Musings: Beyond Food

There’s so much to say about food I don’t even know where to begin. Like air and water, food is a life essential — we’ve all got to eat, (although I’ve read accounts of breatharians, who have reduced their physical living requirements so completely that they simply live on air, light and water) — but how much do our food choices really affect our health?

If everything I read about what can and can’t and must be eaten to stay healthy is true, I certainly would have bit the dust a long time ago. Dr. Oz says my refined carbs are killing my kidneys; Dr. Mercola insists 1000mg of krill oil is an essential daily supplement; and Dr. Terry Wahls explains — through scientific research and her own dramatic recovery from seven years of immobilization due to multiple sclerosis — why only the Paleo hunter-gatherer diet can properly feed our mitochondrial DNA. While I have no doubt certain diets or supplements can be useful to some people for some time, maybe even for a lifetime, am I really putting myself at risk if I don’t take krill oil? Maybe. And haven’t billions of people lived healthy and well into their 80s, 90s and 100s enjoying their bread and butter?

The truth is no one could keep up with all the current nutrition advice because there are too many conflicting choices. Even holistic experts cannot agree on a healthy diet. Humans need animal protein. Avoid all animal products. Raw vegan is the healthiest human diet. The vegan diet is vitamin deficient. Fruit is nature’s perfect food. Fruit has too much sugar. Get your healthy omega-3s from fish. Fish is contaminated with mercury and Fukushima radiation.

With all the nutritional experts’ knowledge and expensive research studies, you’d think Western medicine would have been able to provide some definitive answers by now — but they hardly even seem interested in exploring food as either a cause or cure for disease. Hospital food served to nourish sick patients back to health is notoriously overcooked, unappetizing and heavily processed; heck, they even host fast food restaurants on their premises! Holistic cancer clinics, on the other hand, report reliable, long-term success reversing even end stages disease with diet; the power of food as medicine is well documented.

While it makes perfect sense “we are what we eat,” our bodies also have their own intelligence at work. How else can we explain the 42-year old vegan marathon runner with a brain tumor, the one with the cancer-busting healthy diet and lifestyle? By contrast, there’s the fast food addict who’s still alive at 75, adding six packets of sugar to his daily cup of coffee. Clearly, food does not have the same effect on every body and other unseen factors are at work.

Fortunately, our bodies are uniquely, incredibly, adaptive and resilient to even decades of poor food choices or addictions. This is why seemingly miraculous health turnarounds can be the result of someone making even a single ingredient change, such as eliminating dairy or adding a particular supplement to their diet. Like a parched potted plant springing to life within minutes after being watered, the body responds immediately to the nutrients it needs. It is the miracle of food.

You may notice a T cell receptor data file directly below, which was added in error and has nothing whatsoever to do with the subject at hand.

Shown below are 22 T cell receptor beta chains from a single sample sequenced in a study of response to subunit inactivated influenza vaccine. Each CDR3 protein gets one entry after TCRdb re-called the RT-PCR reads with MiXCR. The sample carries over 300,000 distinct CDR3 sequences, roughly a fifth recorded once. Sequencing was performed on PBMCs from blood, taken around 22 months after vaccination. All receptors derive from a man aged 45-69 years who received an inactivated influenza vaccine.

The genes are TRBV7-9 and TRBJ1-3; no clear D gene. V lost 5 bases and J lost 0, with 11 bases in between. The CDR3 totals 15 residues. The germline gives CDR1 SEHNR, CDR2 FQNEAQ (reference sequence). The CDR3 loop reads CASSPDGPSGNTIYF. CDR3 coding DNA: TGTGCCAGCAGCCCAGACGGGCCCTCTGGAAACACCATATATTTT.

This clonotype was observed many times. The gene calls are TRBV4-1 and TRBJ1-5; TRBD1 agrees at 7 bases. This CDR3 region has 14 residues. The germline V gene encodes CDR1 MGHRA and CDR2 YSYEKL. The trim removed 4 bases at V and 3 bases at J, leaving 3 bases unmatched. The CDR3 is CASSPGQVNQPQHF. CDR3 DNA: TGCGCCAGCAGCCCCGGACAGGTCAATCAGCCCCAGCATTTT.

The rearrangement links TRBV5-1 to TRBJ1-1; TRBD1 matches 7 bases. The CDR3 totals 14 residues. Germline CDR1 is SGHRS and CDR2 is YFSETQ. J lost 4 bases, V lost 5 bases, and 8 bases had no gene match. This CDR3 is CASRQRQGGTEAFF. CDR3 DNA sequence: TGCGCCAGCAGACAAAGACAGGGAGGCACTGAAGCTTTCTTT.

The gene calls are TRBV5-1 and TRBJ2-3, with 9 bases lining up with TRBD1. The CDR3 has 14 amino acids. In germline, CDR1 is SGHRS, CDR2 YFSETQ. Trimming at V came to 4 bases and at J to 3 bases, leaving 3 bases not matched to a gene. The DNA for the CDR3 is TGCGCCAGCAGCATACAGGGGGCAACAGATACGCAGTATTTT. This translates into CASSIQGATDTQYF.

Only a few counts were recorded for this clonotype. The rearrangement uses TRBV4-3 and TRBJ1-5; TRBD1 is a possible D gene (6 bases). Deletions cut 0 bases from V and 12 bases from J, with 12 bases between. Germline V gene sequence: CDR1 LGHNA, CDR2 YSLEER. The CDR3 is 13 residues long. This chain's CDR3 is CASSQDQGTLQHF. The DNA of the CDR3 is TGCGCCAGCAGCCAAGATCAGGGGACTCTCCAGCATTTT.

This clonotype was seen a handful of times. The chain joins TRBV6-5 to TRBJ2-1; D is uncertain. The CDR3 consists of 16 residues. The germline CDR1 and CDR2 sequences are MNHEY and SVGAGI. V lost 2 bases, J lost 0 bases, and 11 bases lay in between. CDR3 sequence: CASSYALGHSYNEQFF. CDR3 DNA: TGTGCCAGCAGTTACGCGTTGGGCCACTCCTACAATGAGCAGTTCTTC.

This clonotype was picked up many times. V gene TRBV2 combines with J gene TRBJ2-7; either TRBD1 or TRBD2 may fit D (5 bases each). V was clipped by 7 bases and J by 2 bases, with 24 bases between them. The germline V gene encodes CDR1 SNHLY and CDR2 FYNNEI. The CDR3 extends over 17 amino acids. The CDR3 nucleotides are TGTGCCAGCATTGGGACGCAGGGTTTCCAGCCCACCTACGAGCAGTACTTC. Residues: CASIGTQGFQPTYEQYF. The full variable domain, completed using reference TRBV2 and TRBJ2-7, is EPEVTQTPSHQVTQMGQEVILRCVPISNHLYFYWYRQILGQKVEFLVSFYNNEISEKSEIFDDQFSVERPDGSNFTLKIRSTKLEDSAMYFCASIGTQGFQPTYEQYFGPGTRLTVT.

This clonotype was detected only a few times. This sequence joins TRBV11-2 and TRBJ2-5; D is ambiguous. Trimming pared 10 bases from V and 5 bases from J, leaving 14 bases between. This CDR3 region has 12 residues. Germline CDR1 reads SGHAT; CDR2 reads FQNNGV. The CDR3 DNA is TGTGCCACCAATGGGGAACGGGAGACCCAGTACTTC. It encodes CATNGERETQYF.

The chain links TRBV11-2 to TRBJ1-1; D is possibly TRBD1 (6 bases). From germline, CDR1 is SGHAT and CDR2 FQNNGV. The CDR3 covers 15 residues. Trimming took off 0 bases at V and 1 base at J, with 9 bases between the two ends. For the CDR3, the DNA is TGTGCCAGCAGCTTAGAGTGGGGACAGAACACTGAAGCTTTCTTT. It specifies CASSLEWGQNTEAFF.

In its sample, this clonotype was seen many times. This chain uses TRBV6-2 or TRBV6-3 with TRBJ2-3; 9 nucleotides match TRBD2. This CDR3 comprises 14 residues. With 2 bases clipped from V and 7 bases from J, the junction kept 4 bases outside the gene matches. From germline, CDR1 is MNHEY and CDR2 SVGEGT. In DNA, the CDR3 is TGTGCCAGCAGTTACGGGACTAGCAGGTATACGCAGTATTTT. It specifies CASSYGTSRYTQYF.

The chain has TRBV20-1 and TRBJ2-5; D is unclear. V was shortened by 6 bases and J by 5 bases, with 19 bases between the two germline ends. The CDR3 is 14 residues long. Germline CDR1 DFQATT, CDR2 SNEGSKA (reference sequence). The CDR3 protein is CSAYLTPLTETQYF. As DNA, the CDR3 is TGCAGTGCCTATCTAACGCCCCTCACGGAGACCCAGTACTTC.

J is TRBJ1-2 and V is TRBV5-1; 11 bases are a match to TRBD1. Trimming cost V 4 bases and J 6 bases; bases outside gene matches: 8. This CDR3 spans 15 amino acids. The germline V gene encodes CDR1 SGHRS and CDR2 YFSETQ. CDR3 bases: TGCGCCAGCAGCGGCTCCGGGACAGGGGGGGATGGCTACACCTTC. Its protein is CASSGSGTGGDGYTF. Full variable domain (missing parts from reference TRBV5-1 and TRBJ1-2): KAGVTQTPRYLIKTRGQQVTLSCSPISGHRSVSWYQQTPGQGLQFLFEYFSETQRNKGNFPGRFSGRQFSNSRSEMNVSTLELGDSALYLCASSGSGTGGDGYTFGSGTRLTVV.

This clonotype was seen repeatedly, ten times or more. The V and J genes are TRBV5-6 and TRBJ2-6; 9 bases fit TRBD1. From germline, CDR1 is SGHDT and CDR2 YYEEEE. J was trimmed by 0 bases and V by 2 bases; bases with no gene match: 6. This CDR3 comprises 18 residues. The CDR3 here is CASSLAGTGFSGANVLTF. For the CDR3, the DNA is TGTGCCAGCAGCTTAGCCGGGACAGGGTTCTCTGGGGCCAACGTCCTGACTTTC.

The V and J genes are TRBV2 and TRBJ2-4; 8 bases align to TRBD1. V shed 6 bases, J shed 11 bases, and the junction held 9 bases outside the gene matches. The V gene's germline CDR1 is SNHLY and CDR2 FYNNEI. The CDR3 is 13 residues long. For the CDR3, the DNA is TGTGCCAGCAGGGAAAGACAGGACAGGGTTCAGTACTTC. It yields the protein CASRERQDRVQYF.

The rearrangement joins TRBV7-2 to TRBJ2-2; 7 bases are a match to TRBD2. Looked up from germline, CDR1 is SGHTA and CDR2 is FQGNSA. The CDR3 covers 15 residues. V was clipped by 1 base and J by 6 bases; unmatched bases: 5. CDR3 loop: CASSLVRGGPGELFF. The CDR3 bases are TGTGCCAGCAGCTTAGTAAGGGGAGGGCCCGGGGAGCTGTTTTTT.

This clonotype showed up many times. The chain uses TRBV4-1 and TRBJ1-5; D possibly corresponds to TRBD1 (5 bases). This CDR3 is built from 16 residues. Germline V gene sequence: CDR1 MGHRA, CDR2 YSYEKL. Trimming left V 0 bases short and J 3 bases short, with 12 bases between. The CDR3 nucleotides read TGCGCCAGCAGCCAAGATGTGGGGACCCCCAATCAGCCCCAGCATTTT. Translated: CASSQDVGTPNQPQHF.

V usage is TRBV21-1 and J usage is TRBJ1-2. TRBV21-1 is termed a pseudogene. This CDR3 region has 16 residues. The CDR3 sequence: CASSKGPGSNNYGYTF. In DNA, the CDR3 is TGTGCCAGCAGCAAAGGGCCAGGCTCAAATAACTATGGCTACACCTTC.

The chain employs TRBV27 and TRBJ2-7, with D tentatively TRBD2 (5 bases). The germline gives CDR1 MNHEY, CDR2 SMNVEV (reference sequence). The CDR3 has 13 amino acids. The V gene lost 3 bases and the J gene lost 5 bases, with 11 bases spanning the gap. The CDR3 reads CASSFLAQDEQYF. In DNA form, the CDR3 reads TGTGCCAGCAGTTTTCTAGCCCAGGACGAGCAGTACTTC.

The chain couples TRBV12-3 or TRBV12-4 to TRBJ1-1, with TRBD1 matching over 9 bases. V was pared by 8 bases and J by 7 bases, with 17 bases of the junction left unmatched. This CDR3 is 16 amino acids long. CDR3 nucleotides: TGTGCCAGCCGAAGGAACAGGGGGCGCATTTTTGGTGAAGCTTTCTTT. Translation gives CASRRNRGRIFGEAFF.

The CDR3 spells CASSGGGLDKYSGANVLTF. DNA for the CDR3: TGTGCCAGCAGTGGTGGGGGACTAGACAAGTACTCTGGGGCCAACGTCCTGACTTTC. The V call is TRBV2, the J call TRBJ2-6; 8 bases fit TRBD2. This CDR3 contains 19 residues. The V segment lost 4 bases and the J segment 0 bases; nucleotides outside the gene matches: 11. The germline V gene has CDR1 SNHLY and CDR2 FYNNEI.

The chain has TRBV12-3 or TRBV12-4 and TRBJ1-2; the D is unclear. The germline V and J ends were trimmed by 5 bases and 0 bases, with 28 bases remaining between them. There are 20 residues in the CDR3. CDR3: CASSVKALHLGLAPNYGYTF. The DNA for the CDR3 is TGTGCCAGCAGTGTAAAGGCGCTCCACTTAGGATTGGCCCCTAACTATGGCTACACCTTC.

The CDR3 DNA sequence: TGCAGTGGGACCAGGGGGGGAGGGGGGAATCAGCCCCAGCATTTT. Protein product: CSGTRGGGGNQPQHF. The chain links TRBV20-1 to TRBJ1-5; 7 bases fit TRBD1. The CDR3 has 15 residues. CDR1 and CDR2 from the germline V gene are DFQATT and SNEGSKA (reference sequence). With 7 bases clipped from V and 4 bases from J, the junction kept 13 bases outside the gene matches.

While people who have plenty fret about which foods are healthiest, 842 million people worldwide do not have enough to eat, according to the World Food Programme. The world produces enough food to feed everyone; the principal problem is that many people in the world do not have sufficient land to grow, or income to purchase, enough food. Americans spend about 10% of their income on food, while families in developing countries can spend up to 70% of their budget, so even the slightest increase in food prices can be devastating.

No one wants to be hungry. The prospect of future food shortages or price spikes looms larger each day on our global horizon due to extreme soil erosion, increasing drought, and short-sighted food policies favoring corporate profits, not the welfare of the world’s population and precious food supply. By planting GMO crops and pouring their toxic soups over our fields to keep crop yields artificially high so we can feed people today, we are mortgaging the world’s future soil fertility beyond repair. Where are we going to grow food once these chemicals have completely destroyed the microbial life that keeps the soil alive and fertile? This is why many European nations and even countries with starving populations have rejected GMO crops entirely.

As much as we’d prefer to deny it, food is a political issue. The policies being decided on global, national and local levels require the attention of everyone. While watchdog organizations such as The Cornucopia Institute and Organic Consumers Association are working 24/7 on our behalf to keep organic food and farms from being swallowed up by corporate takeovers and disastrous legislation, it takes the efforts and contributions of everyone who wants a safe and healthy food supply to make it happen.

Carol Bedrosian is the publisher of Spirit of Change holistic magazine. Visit www.spiritofchange.org.